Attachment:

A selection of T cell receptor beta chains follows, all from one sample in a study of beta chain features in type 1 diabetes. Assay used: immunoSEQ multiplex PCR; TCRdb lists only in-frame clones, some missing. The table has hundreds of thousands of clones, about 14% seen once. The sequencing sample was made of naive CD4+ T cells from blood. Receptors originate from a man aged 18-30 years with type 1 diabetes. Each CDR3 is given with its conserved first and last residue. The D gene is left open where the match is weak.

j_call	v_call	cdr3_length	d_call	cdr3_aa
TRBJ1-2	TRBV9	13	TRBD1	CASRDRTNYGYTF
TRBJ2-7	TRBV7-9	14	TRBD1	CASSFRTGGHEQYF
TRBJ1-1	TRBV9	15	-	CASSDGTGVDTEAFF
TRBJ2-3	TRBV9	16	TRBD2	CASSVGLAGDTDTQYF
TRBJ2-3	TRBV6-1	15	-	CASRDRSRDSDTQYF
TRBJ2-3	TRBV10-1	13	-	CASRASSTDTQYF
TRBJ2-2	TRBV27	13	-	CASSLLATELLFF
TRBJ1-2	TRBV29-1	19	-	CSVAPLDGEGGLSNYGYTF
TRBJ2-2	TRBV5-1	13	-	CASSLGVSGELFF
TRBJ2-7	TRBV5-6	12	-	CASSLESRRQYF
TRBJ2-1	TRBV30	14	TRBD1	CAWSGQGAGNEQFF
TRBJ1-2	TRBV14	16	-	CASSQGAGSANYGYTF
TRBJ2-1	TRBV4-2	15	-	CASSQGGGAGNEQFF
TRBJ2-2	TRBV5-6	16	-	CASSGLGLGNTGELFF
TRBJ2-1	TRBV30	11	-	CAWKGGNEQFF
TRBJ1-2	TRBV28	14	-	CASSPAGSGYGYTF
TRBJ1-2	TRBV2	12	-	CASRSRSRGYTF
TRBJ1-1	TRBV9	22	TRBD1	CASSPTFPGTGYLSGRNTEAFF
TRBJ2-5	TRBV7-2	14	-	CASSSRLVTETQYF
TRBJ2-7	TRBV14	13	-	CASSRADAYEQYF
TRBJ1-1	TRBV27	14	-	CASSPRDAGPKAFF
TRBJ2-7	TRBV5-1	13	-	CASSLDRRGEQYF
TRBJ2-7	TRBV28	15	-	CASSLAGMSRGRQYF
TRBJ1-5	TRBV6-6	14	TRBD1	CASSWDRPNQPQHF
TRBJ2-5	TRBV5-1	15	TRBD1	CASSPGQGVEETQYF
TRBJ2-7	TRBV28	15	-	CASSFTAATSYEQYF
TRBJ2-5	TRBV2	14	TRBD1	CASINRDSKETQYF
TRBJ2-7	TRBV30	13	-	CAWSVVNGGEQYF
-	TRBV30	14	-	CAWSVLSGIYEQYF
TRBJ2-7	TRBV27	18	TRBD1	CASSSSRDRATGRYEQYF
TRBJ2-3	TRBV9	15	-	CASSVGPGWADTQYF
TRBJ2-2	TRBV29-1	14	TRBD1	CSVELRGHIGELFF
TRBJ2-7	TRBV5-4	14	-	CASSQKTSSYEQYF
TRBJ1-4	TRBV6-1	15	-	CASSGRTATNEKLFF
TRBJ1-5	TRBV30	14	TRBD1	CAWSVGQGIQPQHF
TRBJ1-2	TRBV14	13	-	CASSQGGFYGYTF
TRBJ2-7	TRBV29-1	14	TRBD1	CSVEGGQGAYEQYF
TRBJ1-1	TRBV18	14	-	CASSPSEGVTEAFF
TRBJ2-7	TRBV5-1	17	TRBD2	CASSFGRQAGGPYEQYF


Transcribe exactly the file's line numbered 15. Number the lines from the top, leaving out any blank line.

TRBJ2-1	TRBV4-2	15	-	CASSQGGGAGNEQFF